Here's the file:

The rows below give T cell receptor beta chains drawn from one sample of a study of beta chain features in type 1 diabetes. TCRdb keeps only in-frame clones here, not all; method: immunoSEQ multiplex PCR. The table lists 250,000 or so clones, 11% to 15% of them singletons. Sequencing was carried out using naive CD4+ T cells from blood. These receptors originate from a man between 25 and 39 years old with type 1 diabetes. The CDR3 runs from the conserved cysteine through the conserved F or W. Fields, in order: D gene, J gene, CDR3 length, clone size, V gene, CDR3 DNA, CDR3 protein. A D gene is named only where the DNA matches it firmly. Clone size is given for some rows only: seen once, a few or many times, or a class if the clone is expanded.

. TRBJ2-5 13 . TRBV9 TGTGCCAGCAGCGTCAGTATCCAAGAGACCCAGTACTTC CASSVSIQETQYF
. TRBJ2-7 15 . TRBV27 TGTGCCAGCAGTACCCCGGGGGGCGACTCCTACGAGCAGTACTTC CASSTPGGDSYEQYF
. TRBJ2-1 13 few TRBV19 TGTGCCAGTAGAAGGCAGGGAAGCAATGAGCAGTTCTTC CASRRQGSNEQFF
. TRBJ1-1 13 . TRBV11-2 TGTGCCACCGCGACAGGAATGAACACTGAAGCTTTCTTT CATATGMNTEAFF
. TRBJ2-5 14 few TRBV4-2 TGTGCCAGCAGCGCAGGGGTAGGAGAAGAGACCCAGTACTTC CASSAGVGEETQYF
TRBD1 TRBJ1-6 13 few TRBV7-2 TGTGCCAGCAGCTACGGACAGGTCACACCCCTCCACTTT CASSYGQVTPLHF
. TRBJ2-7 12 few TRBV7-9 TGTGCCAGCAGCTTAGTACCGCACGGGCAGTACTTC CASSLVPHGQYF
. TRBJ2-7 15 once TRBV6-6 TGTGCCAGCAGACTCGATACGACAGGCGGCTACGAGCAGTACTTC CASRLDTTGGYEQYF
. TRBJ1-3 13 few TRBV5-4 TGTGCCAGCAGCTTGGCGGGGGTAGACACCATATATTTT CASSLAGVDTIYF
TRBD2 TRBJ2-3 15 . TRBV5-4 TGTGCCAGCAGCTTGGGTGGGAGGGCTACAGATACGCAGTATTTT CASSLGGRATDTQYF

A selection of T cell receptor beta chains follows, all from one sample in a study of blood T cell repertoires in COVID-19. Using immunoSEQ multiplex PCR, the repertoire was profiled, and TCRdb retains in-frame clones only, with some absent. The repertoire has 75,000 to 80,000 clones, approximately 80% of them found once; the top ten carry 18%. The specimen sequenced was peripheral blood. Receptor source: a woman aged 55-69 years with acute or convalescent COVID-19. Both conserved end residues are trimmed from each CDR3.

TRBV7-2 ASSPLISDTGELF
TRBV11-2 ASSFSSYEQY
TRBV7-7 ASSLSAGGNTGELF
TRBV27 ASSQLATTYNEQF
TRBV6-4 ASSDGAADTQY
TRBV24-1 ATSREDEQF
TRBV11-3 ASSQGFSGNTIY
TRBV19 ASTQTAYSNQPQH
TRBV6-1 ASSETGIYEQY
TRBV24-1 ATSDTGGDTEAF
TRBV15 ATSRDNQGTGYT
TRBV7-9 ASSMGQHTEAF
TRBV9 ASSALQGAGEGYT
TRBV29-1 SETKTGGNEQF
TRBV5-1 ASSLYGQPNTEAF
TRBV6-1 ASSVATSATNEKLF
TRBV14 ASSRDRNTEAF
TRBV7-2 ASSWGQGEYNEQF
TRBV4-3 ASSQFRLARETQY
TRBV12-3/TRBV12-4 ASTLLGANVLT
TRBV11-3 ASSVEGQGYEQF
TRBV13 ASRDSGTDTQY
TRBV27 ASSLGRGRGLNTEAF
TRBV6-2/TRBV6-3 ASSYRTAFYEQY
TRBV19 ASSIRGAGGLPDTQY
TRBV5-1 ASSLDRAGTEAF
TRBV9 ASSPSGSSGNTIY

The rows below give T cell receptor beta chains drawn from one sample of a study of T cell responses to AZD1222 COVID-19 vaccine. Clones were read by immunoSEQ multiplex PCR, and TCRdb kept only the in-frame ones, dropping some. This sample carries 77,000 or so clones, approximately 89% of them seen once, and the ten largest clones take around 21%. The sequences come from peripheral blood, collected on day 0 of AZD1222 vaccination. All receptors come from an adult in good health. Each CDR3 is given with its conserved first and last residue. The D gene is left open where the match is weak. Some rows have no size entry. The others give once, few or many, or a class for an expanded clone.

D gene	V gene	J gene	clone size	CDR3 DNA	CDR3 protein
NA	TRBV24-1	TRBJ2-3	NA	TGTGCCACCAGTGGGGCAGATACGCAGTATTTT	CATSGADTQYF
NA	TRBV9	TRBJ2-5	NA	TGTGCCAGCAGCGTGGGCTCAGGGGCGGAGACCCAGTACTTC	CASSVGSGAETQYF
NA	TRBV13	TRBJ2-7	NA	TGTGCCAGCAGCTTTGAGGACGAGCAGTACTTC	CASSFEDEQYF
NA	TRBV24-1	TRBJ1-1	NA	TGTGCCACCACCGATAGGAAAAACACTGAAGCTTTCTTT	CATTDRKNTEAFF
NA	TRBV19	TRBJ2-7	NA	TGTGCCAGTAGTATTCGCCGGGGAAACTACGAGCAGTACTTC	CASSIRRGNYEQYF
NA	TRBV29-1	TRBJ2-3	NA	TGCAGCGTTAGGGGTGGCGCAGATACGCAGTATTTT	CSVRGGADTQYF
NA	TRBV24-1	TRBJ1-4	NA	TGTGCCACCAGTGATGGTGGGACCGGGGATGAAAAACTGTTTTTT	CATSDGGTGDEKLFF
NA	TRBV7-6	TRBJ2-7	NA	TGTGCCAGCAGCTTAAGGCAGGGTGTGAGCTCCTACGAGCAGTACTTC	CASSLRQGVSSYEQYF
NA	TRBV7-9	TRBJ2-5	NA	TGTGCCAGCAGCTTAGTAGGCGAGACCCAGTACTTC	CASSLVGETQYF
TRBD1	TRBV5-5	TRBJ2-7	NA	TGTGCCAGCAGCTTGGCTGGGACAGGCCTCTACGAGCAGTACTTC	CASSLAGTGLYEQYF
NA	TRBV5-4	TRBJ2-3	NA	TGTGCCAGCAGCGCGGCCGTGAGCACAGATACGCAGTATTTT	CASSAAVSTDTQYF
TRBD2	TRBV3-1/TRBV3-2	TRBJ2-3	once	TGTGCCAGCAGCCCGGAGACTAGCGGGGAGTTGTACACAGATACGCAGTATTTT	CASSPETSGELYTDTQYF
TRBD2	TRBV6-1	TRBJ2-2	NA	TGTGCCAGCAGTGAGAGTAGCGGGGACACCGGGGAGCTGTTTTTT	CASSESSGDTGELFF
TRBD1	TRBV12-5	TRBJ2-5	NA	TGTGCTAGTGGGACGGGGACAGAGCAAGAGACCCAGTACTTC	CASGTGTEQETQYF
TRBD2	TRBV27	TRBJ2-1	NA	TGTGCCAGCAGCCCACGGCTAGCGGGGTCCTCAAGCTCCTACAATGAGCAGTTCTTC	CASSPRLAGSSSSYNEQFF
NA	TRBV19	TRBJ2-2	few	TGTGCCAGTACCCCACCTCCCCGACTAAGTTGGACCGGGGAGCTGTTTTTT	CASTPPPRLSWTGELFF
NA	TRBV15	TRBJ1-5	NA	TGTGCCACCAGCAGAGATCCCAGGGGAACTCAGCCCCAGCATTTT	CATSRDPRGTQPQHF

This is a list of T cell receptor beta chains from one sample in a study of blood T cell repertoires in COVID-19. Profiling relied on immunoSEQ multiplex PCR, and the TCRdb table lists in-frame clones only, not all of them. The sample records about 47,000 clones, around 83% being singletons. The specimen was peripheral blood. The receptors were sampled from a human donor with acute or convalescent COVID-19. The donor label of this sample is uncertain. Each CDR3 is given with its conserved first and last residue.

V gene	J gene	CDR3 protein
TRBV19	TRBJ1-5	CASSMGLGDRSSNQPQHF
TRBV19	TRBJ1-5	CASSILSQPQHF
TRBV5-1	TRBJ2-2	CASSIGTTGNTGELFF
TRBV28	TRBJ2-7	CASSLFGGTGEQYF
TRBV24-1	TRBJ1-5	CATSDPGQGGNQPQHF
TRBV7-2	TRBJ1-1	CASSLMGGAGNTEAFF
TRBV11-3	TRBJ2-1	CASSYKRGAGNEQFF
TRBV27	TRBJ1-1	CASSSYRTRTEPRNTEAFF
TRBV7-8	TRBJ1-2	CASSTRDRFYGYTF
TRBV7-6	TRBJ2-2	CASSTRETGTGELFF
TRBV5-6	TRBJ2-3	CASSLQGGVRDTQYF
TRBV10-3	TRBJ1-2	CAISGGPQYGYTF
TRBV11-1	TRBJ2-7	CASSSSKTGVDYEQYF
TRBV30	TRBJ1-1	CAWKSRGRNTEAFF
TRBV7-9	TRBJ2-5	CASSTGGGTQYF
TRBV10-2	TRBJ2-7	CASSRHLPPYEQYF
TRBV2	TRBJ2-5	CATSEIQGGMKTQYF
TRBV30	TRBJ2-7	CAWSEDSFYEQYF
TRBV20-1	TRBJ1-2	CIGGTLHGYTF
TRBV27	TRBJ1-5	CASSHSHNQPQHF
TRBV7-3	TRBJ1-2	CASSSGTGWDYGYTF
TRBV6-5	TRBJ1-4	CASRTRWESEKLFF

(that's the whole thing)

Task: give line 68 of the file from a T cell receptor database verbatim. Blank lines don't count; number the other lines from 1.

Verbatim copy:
TRBV27	TRBJ1-1	CASSSYRTRTEPRNTEAFF